Flip the Script and Begin Your Cyber Career

By Paul Hawkinson
May 26, 2022

Fear and doomsday predictions fill the news, and there is a lot of material to work with: war in Ukraine, Russian hacking threats, economic downturns, and skyrocketing gas prices. What if there is a bright side?

Insider recently reported 3 warning signs of a US economic downturn for 2022, one of which is a smaller available labor pool. When employers are looking to hire, their options are limited; they’re forced to compete with one another using higher wages, raises, and more. While Insider lists this as a concern for our economic future as it could drive inflation up, the silver lining is what many of us are looking for: an opportunity for a career change.

Let’s throw some more bad news in the mix. The Russian conflict with Ukraine has moved past Eastern European borders through cyberwarfare. We know this by now. In fact, small and medium-sized businesses are specifically targeted in these cyberattacks. But the flip side? A perfect opportunity to change careers and go into cybersecurity.

An article Reuters published last week puts it this way: “’It’s a blazing hot market, and all the more insane with Russia waging cyber war — but even before that, the demand was there,’ says Jack Kelly, CEO of The Compliance Search Group, a recruitment firm for compliance professionals. ‘It’s a huge, important area and there is a big gap [between] jobs that need to be filled and people available.’” Not only is the job market favoring the employee for once, but the cybersecurity field—new, exciting, and constantly evolving—is itself desperate for new talent.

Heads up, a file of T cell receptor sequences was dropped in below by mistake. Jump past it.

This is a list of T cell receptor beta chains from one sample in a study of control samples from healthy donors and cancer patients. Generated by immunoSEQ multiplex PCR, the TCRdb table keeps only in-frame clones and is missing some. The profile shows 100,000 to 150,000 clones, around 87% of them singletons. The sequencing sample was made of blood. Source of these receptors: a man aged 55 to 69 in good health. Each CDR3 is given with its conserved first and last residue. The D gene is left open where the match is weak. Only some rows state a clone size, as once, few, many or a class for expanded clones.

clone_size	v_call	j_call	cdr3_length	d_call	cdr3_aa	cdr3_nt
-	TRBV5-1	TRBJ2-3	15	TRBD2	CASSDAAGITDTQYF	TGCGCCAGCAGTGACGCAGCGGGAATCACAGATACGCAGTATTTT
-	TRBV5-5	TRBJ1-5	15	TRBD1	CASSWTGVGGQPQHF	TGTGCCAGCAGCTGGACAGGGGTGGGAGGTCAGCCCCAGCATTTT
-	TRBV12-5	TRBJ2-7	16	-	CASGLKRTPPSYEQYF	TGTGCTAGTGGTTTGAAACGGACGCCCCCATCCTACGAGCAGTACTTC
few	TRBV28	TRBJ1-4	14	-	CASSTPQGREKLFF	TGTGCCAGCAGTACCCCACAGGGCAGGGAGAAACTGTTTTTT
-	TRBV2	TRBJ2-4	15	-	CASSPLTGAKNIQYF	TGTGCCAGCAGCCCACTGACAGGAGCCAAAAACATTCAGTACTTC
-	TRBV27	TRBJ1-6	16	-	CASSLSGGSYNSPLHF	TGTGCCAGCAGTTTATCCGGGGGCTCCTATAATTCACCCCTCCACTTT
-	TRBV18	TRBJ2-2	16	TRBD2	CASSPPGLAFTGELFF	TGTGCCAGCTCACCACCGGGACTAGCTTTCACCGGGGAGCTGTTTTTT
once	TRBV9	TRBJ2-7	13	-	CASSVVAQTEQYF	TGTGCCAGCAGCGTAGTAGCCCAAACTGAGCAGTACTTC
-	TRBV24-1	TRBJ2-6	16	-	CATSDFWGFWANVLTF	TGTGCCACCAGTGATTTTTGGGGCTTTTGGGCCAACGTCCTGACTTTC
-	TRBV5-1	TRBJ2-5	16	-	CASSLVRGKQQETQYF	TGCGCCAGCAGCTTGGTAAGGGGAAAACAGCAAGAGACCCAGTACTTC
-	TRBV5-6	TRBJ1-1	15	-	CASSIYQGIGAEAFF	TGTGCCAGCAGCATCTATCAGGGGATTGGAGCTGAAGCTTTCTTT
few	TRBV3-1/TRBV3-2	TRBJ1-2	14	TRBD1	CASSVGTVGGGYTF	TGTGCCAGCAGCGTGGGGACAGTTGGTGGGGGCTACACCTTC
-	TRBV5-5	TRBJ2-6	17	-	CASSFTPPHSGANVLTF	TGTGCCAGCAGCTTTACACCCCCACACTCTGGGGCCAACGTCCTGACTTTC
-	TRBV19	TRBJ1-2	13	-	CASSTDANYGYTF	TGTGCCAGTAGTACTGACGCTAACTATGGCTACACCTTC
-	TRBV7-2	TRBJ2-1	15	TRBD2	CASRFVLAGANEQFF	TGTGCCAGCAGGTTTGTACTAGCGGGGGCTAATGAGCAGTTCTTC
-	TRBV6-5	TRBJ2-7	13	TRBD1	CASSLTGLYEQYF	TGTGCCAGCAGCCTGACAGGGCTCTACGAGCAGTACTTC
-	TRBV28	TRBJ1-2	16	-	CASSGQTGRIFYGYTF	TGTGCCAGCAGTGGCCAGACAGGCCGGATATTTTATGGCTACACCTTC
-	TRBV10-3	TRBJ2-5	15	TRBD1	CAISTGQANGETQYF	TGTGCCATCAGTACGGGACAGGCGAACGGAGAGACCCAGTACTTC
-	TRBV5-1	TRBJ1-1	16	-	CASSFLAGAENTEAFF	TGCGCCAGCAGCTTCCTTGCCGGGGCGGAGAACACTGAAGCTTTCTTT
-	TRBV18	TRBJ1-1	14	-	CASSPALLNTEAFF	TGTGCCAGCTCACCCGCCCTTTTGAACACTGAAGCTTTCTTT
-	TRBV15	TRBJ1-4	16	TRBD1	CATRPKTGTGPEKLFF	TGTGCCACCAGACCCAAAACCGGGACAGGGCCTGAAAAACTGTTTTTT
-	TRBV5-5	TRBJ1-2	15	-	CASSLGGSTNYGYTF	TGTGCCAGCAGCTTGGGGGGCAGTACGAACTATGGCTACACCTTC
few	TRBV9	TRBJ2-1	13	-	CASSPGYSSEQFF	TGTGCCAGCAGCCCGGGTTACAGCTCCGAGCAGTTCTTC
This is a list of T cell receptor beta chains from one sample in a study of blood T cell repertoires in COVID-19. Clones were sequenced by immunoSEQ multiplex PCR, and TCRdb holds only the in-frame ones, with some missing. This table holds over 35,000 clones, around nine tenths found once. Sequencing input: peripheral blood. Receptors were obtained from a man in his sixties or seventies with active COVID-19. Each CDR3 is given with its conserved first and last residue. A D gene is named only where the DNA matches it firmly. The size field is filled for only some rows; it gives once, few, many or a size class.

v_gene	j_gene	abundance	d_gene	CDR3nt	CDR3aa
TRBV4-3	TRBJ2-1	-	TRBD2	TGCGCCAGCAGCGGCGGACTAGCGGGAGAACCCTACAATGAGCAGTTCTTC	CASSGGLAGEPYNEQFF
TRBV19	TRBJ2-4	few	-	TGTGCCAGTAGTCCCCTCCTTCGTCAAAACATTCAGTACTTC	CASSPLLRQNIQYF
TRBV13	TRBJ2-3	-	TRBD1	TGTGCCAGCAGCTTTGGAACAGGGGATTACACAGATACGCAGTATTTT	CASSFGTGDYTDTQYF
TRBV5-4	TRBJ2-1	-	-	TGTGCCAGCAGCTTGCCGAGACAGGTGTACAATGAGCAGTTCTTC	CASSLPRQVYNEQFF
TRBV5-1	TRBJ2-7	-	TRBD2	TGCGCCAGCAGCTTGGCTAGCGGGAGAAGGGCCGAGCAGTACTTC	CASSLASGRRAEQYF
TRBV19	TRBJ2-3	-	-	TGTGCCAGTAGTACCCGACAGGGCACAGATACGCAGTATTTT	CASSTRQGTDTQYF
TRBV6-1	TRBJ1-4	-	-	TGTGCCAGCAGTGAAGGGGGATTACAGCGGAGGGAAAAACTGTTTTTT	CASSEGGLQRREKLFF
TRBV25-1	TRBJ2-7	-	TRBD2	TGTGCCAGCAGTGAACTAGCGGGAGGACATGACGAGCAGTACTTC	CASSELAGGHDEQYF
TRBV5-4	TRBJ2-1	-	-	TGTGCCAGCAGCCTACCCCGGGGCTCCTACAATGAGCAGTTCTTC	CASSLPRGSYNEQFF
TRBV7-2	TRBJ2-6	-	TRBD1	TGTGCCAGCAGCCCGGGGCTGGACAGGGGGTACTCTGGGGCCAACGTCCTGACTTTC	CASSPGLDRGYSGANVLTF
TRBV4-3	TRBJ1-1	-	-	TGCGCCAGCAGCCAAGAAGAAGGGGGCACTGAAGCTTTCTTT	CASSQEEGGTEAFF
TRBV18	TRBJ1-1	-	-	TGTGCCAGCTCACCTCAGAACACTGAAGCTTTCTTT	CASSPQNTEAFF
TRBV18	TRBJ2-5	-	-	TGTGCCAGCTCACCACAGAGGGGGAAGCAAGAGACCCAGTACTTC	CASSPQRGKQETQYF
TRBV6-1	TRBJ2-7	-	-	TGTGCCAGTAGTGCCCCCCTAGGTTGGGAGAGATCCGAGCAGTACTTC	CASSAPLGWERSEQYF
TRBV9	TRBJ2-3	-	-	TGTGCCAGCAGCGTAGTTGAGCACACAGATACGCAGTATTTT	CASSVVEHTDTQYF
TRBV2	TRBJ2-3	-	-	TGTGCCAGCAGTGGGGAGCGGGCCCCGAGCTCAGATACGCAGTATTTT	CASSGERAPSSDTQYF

Now is the moment to change careers and go into cybersecurity. Even if doomsday predictions come true, the economy plummets, and monkeypox is the new pandemic, it will serve you well to have a wider skillset…and the need for cyber professionals is not going to leave any time soon. Without taking away too much from our review dropping Tuesday of Verizon’s 2022 Data Breach Investigations, we will just mention that they found a reported 7,013 instances of system intrusion (with 1,999 of those resulting in confirmed data disclosure) this last year.

With their typical style, the Verizon team defines a system intrusion as an “Advanced Persistent Threat (APT) or some other form of capable actor moving across the environment popping shells, dropping malware, dumping creds and doing all the fun stuff you would expect from an unexpected Red Team exercise” (p. 25). This is bad news unless we have men and women who rise to the challenge and take a chance on entering a new field. Whether you come from a background in marketing, own a small business (like I did), or are a recent graduate trying to find your next step, the need and the opportunity are here—are you?

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